Barcelona: Le Tour de France

I could not believe my eyes when I saw the yellow banners in Barcelona.  I knew that the Tour de France is going on but I did not realize that they had chosen Barcelona for the stage outside France.  Not only that … TWO stages were held in Barcelona.


It was Stage 6 (Gerona to Barcelona) and Stage 7 (Barcelona to Andorra) that involved Barcelona.

I love cycling.  I used to cycle 40+ km to work almost every day of the week.  I stopped doing that ever since I had a wipe out two winters ago and ever since then, my Giant TCR-2 road bike had been sitting on the bike stand at home.

When the Tour de France was going on in summer, I would go to work late because I wanted to watch each stage to the end.  That was when Lance Armstrong was reigning supreme.  Guess what … Armstrong is back on the Tour again this year and I am not going to miss this chance of a lifetime.


Look at those toned muscles.  It was a good thing I decided at the last minute to bring along the 70-200L 2.8 lens with us on this trip.  Along with the 1.4x extender and with the crop body of the Canon 40D, I had quite the reach I needed.  The long lens was heavy to carry around on vacation but it sure paid off.


Well, my lens was not nearly as long as the many professional photogs we saw.  This guy’s lens must be 300mm?  400mm?  Must have cost a fortune.  Suanne will never allow me to buy one of those.


Our hotel conceirge was extremely helpful.  He spent 30 minutes helping me find a great spot to watch.  I was so impressed that even though he did know much details of the Tour in Barcelona, he did the research on the internet with me and plotted painstakingly the entire city route where the tour will pass.  So with the custom map he gave us, we went to the foot of the Columbus Monument.

We were there about 1 hour before the scheduled arrival of the leaders.  I like this spot because the cyclists will need to ride through a double curve around the monument and then ride on a straight wide avenue.  For one hour we did not budge from our spot because once we move, it gets filled and it will be impossible to get a railing side spot again.


The wait was not too bad because there are lots of entertainment before the peloton passes by.


The sponsors have floats and throws out freebies.  Suanne was pretty good catching them.  She got a nice keychain from the French Gendarmarie (military police) and a cap from Skoda which she proudly wore through the vacation.

Her trick?  All around her were guys and Spanish guys do not fight with girls.  Suanne literally grabbed the cap from a guy’s hands and he let her have it.  There are advantages being female in Spain.


After an hour of entertainment, things gets more formal.  Security got tighter as they controlled the people from crossing the streets.

And then from the distance we could hear the roar getting closer.  There were a lot of cheering the past hour but this roar was decidedly different.


To a lot of people’s surprise … there was only ONE leader out in front.  I did not know who he was.  He was standing on this flat stretch and kept looking back behind him.  Well …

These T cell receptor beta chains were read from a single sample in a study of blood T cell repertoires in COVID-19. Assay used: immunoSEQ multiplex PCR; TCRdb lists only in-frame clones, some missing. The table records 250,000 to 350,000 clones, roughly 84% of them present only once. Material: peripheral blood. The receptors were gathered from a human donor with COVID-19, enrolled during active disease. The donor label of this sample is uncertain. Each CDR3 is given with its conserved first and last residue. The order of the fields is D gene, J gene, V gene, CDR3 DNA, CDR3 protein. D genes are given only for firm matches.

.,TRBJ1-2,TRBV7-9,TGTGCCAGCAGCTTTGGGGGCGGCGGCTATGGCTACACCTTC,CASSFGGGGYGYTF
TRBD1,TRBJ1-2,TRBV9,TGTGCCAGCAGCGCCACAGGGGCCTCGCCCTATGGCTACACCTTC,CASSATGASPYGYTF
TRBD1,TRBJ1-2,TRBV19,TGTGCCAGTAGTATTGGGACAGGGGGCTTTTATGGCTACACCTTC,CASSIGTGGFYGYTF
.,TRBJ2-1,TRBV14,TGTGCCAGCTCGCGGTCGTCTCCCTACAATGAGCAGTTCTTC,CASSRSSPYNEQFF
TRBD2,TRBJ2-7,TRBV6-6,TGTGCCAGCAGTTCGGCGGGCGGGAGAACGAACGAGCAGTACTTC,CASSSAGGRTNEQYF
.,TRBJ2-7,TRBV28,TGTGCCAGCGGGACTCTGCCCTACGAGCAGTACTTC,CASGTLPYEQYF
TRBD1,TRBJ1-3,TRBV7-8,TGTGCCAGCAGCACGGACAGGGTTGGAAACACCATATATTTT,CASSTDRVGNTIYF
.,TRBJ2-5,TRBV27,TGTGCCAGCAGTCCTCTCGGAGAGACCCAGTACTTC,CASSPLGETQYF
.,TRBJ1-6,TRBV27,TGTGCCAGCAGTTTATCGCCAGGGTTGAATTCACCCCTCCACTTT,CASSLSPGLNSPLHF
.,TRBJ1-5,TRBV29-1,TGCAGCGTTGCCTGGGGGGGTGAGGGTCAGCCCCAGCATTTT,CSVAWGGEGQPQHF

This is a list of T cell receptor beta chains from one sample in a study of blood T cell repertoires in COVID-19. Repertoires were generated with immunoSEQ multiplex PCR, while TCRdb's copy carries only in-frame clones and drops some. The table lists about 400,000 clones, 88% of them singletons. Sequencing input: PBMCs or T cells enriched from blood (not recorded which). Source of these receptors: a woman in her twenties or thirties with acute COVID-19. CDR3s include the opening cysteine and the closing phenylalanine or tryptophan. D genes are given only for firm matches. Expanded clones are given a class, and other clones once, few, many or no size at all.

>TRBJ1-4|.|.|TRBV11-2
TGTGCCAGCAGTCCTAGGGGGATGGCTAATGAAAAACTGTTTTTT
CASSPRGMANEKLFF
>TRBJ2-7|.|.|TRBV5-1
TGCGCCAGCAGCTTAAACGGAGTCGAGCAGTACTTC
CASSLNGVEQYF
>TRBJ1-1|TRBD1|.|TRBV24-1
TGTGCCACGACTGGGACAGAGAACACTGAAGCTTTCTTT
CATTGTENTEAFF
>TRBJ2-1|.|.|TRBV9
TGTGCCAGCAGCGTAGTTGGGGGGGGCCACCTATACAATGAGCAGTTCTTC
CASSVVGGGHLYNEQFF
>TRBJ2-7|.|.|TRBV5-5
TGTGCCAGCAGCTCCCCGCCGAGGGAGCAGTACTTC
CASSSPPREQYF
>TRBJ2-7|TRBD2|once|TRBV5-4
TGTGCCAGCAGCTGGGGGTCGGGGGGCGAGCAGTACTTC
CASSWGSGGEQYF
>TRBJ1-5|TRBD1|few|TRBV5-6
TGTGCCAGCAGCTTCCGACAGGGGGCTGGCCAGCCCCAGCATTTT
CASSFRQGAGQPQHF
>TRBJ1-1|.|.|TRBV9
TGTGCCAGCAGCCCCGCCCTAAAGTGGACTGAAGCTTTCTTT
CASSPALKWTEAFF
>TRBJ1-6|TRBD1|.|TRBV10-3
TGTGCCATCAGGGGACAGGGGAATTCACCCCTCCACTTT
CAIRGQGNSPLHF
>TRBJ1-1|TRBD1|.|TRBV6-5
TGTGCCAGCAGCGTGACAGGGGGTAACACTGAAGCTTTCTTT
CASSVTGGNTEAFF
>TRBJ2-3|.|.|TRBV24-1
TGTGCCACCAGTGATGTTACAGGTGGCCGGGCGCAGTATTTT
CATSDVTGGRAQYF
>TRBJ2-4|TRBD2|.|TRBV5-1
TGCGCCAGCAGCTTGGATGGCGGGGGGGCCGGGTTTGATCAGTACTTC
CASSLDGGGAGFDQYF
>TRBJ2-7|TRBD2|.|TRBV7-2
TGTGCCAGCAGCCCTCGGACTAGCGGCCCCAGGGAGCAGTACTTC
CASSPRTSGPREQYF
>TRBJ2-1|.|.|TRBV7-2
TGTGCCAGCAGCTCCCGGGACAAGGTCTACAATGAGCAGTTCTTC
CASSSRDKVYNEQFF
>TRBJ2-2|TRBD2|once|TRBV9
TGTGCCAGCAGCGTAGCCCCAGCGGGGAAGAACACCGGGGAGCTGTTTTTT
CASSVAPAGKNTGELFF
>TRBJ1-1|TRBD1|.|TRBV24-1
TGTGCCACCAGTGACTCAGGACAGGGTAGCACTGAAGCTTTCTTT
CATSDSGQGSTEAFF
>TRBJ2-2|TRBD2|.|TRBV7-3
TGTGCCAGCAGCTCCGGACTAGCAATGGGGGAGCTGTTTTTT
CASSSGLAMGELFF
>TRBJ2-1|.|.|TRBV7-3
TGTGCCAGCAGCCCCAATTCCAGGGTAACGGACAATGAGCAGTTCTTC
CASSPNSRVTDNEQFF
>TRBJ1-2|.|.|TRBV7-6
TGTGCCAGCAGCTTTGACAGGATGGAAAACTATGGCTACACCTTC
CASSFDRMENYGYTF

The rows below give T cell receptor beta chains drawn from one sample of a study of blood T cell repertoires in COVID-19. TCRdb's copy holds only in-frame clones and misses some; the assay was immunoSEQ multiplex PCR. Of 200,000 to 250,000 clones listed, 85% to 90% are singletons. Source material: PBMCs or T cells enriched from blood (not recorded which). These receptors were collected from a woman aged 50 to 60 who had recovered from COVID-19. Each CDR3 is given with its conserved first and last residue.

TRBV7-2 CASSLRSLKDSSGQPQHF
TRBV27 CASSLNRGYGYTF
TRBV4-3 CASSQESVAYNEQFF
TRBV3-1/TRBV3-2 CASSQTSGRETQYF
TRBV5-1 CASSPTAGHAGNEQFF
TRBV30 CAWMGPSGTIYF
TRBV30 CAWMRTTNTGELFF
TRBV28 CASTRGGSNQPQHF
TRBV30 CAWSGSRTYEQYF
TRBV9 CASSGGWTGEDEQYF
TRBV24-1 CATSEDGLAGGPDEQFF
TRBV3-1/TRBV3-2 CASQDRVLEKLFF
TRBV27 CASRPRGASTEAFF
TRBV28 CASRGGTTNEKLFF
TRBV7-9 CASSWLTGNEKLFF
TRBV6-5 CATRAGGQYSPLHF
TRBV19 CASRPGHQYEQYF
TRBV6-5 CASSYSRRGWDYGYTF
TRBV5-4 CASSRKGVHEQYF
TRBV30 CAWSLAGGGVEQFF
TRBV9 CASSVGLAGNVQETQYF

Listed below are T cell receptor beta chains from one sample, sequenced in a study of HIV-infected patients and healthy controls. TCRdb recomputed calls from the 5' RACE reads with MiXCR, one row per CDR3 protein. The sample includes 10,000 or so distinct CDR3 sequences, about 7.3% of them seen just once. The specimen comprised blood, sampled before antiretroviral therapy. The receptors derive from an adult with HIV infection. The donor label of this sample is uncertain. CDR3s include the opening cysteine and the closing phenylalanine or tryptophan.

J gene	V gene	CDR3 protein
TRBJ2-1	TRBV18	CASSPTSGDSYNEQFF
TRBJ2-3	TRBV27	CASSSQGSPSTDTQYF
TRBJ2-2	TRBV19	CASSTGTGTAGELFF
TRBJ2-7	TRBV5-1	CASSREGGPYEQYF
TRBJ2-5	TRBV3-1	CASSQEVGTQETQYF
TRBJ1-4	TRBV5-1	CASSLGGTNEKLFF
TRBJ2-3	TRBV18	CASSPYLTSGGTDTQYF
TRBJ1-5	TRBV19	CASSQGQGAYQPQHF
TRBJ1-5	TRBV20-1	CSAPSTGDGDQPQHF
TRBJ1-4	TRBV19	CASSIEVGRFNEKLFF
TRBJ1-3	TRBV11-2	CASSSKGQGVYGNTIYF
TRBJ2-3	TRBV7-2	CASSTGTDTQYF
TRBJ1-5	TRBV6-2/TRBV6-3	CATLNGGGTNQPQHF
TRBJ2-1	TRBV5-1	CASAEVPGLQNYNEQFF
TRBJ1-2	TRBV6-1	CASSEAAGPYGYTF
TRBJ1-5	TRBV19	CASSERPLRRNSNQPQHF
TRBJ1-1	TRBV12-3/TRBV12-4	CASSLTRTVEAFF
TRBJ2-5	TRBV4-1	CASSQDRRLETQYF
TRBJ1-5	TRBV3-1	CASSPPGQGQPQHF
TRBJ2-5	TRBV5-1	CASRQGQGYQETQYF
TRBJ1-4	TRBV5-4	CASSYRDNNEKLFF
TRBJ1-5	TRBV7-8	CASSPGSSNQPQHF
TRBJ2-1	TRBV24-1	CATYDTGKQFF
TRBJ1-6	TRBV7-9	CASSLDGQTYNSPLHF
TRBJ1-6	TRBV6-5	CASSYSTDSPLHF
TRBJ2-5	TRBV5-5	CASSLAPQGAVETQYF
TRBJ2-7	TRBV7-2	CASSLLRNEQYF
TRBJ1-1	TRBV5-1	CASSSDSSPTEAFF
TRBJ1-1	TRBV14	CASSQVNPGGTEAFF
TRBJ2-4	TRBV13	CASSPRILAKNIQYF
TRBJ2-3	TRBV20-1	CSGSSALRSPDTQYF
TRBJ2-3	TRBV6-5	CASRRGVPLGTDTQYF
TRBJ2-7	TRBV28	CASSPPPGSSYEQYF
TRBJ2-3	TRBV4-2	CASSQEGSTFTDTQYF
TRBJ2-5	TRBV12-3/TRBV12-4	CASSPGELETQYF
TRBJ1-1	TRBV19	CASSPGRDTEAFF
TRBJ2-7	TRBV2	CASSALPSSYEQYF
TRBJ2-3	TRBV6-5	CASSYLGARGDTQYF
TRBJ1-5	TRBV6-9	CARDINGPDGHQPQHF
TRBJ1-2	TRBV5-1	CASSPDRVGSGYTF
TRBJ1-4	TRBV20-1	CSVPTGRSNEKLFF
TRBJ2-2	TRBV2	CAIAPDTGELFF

… the Peloton came charging through about a minute later.  I can see that the peloton was determined to catch the leader.  The peloton, riding in a group will ride at 45km/hr and expand 40% lesser effort than the leader who is riding alone.  I heard they caught the leader 1 km from the end.


I took almost 200 pictures of the riders alone.  It was one of those rare moment when the rapid fire capability of the 40D came in useful.  The Maillot Jaune was in the middle of the peloton.  The peloton (meaning bullet in French) is the largest pack of cyclists.  I was always amazed with the nerve they had riding at that speed at such close quarters.  One wrong move in the front and one could bring down the entire peloton.

Maillot Jaune is the French term for yellow jersey which is only worn by the current leader of the Tour de France.  This stage in Barcelona is an easy ride and so nothing really happens in terms of standing changes.


I looked high and low for my idol … Lance Armstrong.  It took a while to locate that picture among the 200 I took.  Found him … #22 … right at the back of the peloton.  It really doesn’t matter if anyone is at the back or front of the peloton … everyone is credited with the same time.


The team support cars came zooming past right behind the peloton.  They do drive so close to one another like they do in a peloton.


At the back are the domestiques.  That is French for servants — the sacrificial lambs of the team.  These are the guys who uses all their energy to make sure that the leader of their team wins.  They also charged with doing things like fetching water for the leaders from the support cars.  They will also expand all energy they have to either pull the peloton or tactically wear out the opponents.  Cycling is more tactical than most people think.


This is not the Pyrenees but I am still glad to be right up there to see for myself the Tour in action.

Here are a selection of the other pictures I took … Enjoy!






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  1. MonkeySmile

    Hi Suanne and Ben:

    I am thoroughly enjoying the pictures and the commentary of your holiday in Barcelona. Special thanks for your insights into the Tour de France strategies. I think that’s really neat. Love the pictures of riders.

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